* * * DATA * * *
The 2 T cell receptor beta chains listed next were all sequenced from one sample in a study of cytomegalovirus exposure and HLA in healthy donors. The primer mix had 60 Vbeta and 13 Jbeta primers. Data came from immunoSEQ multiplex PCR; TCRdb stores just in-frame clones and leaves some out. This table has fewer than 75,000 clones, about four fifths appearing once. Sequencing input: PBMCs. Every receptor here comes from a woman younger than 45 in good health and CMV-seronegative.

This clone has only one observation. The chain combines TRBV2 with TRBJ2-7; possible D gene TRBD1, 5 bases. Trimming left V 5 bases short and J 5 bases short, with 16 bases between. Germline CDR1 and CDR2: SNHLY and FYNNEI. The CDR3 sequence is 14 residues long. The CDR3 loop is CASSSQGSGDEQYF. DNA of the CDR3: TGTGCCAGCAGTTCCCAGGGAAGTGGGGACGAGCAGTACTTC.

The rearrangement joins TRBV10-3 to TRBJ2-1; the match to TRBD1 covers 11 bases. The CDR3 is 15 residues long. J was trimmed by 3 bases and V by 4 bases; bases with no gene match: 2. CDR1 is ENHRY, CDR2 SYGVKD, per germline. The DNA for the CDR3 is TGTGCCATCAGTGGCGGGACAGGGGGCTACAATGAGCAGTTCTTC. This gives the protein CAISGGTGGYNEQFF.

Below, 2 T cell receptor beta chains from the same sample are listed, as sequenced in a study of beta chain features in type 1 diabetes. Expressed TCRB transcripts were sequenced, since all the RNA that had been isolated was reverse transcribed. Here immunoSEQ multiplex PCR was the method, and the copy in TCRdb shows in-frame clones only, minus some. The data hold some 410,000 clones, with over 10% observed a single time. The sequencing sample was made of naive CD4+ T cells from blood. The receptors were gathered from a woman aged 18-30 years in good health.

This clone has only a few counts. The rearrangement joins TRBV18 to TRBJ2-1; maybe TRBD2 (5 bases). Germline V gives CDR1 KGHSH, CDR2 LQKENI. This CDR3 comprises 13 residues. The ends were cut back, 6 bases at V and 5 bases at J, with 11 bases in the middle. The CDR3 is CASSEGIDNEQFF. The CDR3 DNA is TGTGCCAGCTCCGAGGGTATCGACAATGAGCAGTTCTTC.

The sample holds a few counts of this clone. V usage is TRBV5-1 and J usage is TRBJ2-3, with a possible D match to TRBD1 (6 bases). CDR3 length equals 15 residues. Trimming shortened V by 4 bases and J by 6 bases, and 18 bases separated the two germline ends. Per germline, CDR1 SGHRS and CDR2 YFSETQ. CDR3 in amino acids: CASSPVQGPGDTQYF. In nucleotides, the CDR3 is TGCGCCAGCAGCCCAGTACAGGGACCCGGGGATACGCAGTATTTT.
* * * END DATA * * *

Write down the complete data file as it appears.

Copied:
The 2 T cell receptor beta chains listed next were all sequenced from one sample in a study of cytomegalovirus exposure and HLA in healthy donors. The primer mix had 60 Vbeta and 13 Jbeta primers. Data came from immunoSEQ multiplex PCR; TCRdb stores just in-frame clones and leaves some out. This table has fewer than 75,000 clones, about four fifths appearing once. Sequencing input: PBMCs. Every receptor here comes from a woman younger than 45 in good health and CMV-seronegative.

This clone has only one observation. The chain combines TRBV2 with TRBJ2-7; possible D gene TRBD1, 5 bases. Trimming left V 5 bases short and J 5 bases short, with 16 bases between. Germline CDR1 and CDR2: SNHLY and FYNNEI. The CDR3 sequence is 14 residues long. The CDR3 loop is CASSSQGSGDEQYF. DNA of the CDR3: TGTGCCAGCAGTTCCCAGGGAAGTGGGGACGAGCAGTACTTC.

The rearrangement joins TRBV10-3 to TRBJ2-1; the match to TRBD1 covers 11 bases. The CDR3 is 15 residues long. J was trimmed by 3 bases and V by 4 bases; bases with no gene match: 2. CDR1 is ENHRY, CDR2 SYGVKD, per germline. The DNA for the CDR3 is TGTGCCATCAGTGGCGGGACAGGGGGCTACAATGAGCAGTTCTTC. This gives the protein CAISGGTGGYNEQFF.

Below, 2 T cell receptor beta chains from the same sample are listed, as sequenced in a study of beta chain features in type 1 diabetes. Expressed TCRB transcripts were sequenced, since all the RNA that had been isolated was reverse transcribed. Here immunoSEQ multiplex PCR was the method, and the copy in TCRdb shows in-frame clones only, minus some. The data hold some 410,000 clones, with over 10% observed a single time. The sequencing sample was made of naive CD4+ T cells from blood. The receptors were gathered from a woman aged 18-30 years in good health.

This clone has only a few counts. The rearrangement joins TRBV18 to TRBJ2-1; maybe TRBD2 (5 bases). Germline V gives CDR1 KGHSH, CDR2 LQKENI. This CDR3 comprises 13 residues. The ends were cut back, 6 bases at V and 5 bases at J, with 11 bases in the middle. The CDR3 is CASSEGIDNEQFF. The CDR3 DNA is TGTGCCAGCTCCGAGGGTATCGACAATGAGCAGTTCTTC.

The sample holds a few counts of this clone. V usage is TRBV5-1 and J usage is TRBJ2-3, with a possible D match to TRBD1 (6 bases). CDR3 length equals 15 residues. Trimming shortened V by 4 bases and J by 6 bases, and 18 bases separated the two germline ends. Per germline, CDR1 SGHRS and CDR2 YFSETQ. CDR3 in amino acids: CASSPVQGPGDTQYF. In nucleotides, the CDR3 is TGCGCCAGCAGCCCAGTACAGGGACCCGGGGATACGCAGTATTTT.